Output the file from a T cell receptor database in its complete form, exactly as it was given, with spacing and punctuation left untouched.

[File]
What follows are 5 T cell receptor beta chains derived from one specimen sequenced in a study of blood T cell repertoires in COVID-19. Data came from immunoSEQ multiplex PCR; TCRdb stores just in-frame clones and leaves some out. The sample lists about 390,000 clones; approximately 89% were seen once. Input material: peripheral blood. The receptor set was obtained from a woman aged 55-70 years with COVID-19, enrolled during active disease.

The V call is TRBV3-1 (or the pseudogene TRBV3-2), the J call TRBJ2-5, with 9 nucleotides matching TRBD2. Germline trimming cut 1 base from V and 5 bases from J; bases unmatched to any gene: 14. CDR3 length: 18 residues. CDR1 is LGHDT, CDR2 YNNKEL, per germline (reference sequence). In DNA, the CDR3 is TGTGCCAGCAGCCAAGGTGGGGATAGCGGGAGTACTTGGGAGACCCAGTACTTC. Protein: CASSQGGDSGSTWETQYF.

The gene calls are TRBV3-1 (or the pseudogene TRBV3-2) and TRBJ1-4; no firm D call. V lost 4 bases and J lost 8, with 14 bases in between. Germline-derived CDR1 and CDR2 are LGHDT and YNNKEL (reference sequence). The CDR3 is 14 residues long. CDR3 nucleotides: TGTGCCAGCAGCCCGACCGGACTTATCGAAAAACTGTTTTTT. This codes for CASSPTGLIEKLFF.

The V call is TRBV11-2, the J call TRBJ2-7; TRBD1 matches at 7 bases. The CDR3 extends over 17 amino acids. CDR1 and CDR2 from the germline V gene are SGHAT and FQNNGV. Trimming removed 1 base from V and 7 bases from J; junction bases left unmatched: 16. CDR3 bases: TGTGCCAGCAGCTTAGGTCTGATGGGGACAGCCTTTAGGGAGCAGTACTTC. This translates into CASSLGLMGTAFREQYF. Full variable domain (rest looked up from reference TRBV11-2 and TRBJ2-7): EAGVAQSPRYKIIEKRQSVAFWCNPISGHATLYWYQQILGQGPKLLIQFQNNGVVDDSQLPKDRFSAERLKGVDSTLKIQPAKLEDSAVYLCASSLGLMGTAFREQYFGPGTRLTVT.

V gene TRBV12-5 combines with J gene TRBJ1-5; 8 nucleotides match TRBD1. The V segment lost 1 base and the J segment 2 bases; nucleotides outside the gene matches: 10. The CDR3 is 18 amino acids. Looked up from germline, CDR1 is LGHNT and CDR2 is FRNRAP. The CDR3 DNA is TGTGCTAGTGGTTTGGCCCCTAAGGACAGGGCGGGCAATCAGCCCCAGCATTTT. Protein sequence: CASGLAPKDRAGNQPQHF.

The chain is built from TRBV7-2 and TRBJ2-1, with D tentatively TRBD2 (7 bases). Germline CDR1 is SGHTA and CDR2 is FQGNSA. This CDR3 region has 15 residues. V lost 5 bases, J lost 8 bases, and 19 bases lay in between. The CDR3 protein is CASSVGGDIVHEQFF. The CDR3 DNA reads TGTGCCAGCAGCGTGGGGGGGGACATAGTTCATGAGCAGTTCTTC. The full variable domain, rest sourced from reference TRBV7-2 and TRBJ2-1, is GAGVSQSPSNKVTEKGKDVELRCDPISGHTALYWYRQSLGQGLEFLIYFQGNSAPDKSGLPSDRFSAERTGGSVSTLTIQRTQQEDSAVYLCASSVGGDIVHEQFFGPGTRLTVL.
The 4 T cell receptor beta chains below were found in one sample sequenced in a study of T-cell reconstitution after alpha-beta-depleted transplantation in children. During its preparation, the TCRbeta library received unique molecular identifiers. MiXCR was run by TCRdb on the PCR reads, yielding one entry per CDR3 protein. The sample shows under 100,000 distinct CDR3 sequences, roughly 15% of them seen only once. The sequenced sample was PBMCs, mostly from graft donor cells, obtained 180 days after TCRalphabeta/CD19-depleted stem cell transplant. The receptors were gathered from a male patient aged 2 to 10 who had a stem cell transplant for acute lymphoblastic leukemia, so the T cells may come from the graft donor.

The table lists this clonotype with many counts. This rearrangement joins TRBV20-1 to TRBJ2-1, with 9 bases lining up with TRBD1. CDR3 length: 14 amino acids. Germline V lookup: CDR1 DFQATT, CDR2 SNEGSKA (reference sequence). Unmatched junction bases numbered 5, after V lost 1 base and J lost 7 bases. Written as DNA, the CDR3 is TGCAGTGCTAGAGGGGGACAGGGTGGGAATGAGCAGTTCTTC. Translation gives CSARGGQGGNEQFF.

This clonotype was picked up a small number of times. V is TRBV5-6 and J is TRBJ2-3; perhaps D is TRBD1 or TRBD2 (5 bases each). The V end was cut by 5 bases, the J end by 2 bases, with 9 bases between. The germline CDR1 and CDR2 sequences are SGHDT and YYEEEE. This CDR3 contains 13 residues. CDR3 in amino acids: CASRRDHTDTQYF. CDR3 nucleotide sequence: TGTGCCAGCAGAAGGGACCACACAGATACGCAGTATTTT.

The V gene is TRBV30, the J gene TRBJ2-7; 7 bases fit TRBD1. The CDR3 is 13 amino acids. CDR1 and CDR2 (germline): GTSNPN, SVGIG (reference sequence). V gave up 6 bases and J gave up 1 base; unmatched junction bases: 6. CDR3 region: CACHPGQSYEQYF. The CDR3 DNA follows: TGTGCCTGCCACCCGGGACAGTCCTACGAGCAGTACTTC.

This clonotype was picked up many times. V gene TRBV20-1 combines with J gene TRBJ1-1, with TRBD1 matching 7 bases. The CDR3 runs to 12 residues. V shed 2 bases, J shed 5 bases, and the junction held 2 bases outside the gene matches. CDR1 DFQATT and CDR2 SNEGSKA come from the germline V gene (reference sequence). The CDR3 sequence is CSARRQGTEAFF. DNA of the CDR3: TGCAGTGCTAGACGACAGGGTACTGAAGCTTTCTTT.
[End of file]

What follows are 5 T cell receptor beta chains derived from one specimen sequenced in a study of blood T cell repertoires in COVID-19. Data came from immunoSEQ multiplex PCR; TCRdb stores just in-frame clones and leaves some out. The sample lists about 390,000 clones; approximately 89% were seen once. Input material: peripheral blood. The receptor set was obtained from a woman aged 55-70 years with COVID-19, enrolled during active disease.

The V call is TRBV3-1 (or the pseudogene TRBV3-2), the J call TRBJ2-5, with 9 nucleotides matching TRBD2. Germline trimming cut 1 base from V and 5 bases from J; bases unmatched to any gene: 14. CDR3 length: 18 residues. CDR1 is LGHDT, CDR2 YNNKEL, per germline (reference sequence). In DNA, the CDR3 is TGTGCCAGCAGCCAAGGTGGGGATAGCGGGAGTACTTGGGAGACCCAGTACTTC. Protein: CASSQGGDSGSTWETQYF.

The gene calls are TRBV3-1 (or the pseudogene TRBV3-2) and TRBJ1-4; no firm D call. V lost 4 bases and J lost 8, with 14 bases in between. Germline-derived CDR1 and CDR2 are LGHDT and YNNKEL (reference sequence). The CDR3 is 14 residues long. CDR3 nucleotides: TGTGCCAGCAGCCCGACCGGACTTATCGAAAAACTGTTTTTT. This codes for CASSPTGLIEKLFF.

The V call is TRBV11-2, the J call TRBJ2-7; TRBD1 matches at 7 bases. The CDR3 extends over 17 amino acids. CDR1 and CDR2 from the germline V gene are SGHAT and FQNNGV. Trimming removed 1 base from V and 7 bases from J; junction bases left unmatched: 16. CDR3 bases: TGTGCCAGCAGCTTAGGTCTGATGGGGACAGCCTTTAGGGAGCAGTACTTC. This translates into CASSLGLMGTAFREQYF. Full variable domain (rest looked up from reference TRBV11-2 and TRBJ2-7): EAGVAQSPRYKIIEKRQSVAFWCNPISGHATLYWYQQILGQGPKLLIQFQNNGVVDDSQLPKDRFSAERLKGVDSTLKIQPAKLEDSAVYLCASSLGLMGTAFREQYFGPGTRLTVT.

V gene TRBV12-5 combines with J gene TRBJ1-5; 8 nucleotides match TRBD1. The V segment lost 1 base and the J segment 2 bases; nucleotides outside the gene matches: 10. The CDR3 is 18 amino acids. Looked up from germline, CDR1 is LGHNT and CDR2 is FRNRAP. The CDR3 DNA is TGTGCTAGTGGTTTGGCCCCTAAGGACAGGGCGGGCAATCAGCCCCAGCATTTT. Protein sequence: CASGLAPKDRAGNQPQHF.

The chain is built from TRBV7-2 and TRBJ2-1, with D tentatively TRBD2 (7 bases). Germline CDR1 is SGHTA and CDR2 is FQGNSA. This CDR3 region has 15 residues. V lost 5 bases, J lost 8 bases, and 19 bases lay in between. The CDR3 protein is CASSVGGDIVHEQFF. The CDR3 DNA reads TGTGCCAGCAGCGTGGGGGGGGACATAGTTCATGAGCAGTTCTTC. The full variable domain, rest sourced from reference TRBV7-2 and TRBJ2-1, is GAGVSQSPSNKVTEKGKDVELRCDPISGHTALYWYRQSLGQGLEFLIYFQGNSAPDKSGLPSDRFSAERTGGSVSTLTIQRTQQEDSAVYLCASSVGGDIVHEQFFGPGTRLTVL.
The 4 T cell receptor beta chains below were found in one sample sequenced in a study of T-cell reconstitution after alpha-beta-depleted transplantation in children. During its preparation, the TCRbeta library received unique molecular identifiers. MiXCR was run by TCRdb on the PCR reads, yielding one entry per CDR3 protein. The sample shows under 100,000 distinct CDR3 sequences, roughly 15% of them seen only once. The sequenced sample was PBMCs, mostly from graft donor cells, obtained 180 days after TCRalphabeta/CD19-depleted stem cell transplant. The receptors were gathered from a male patient aged 2 to 10 who had a stem cell transplant for acute lymphoblastic leukemia, so the T cells may come from the graft donor.

The table lists this clonotype with many counts. This rearrangement joins TRBV20-1 to TRBJ2-1, with 9 bases lining up with TRBD1. CDR3 length: 14 amino acids. Germline V lookup: CDR1 DFQATT, CDR2 SNEGSKA (reference sequence). Unmatched junction bases numbered 5, after V lost 1 base and J lost 7 bases. Written as DNA, the CDR3 is TGCAGTGCTAGAGGGGGACAGGGTGGGAATGAGCAGTTCTTC. Translation gives CSARGGQGGNEQFF.

This clonotype was picked up a small number of times. V is TRBV5-6 and J is TRBJ2-3; perhaps D is TRBD1 or TRBD2 (5 bases each). The V end was cut by 5 bases, the J end by 2 bases, with 9 bases between. The germline CDR1 and CDR2 sequences are SGHDT and YYEEEE. This CDR3 contains 13 residues. CDR3 in amino acids: CASRRDHTDTQYF. CDR3 nucleotide sequence: TGTGCCAGCAGAAGGGACCACACAGATACGCAGTATTTT.

The V gene is TRBV30, the J gene TRBJ2-7; 7 bases fit TRBD1. The CDR3 is 13 amino acids. CDR1 and CDR2 (germline): GTSNPN, SVGIG (reference sequence). V gave up 6 bases and J gave up 1 base; unmatched junction bases: 6. CDR3 region: CACHPGQSYEQYF. The CDR3 DNA follows: TGTGCCTGCCACCCGGGACAGTCCTACGAGCAGTACTTC.

This clonotype was picked up many times. V gene TRBV20-1 combines with J gene TRBJ1-1, with TRBD1 matching 7 bases. The CDR3 runs to 12 residues. V shed 2 bases, J shed 5 bases, and the junction held 2 bases outside the gene matches. CDR1 DFQATT and CDR2 SNEGSKA come from the germline V gene (reference sequence). The CDR3 sequence is CSARRQGTEAFF. DNA of the CDR3: TGCAGTGCTAGACGACAGGGTACTGAAGCTTTCTTT.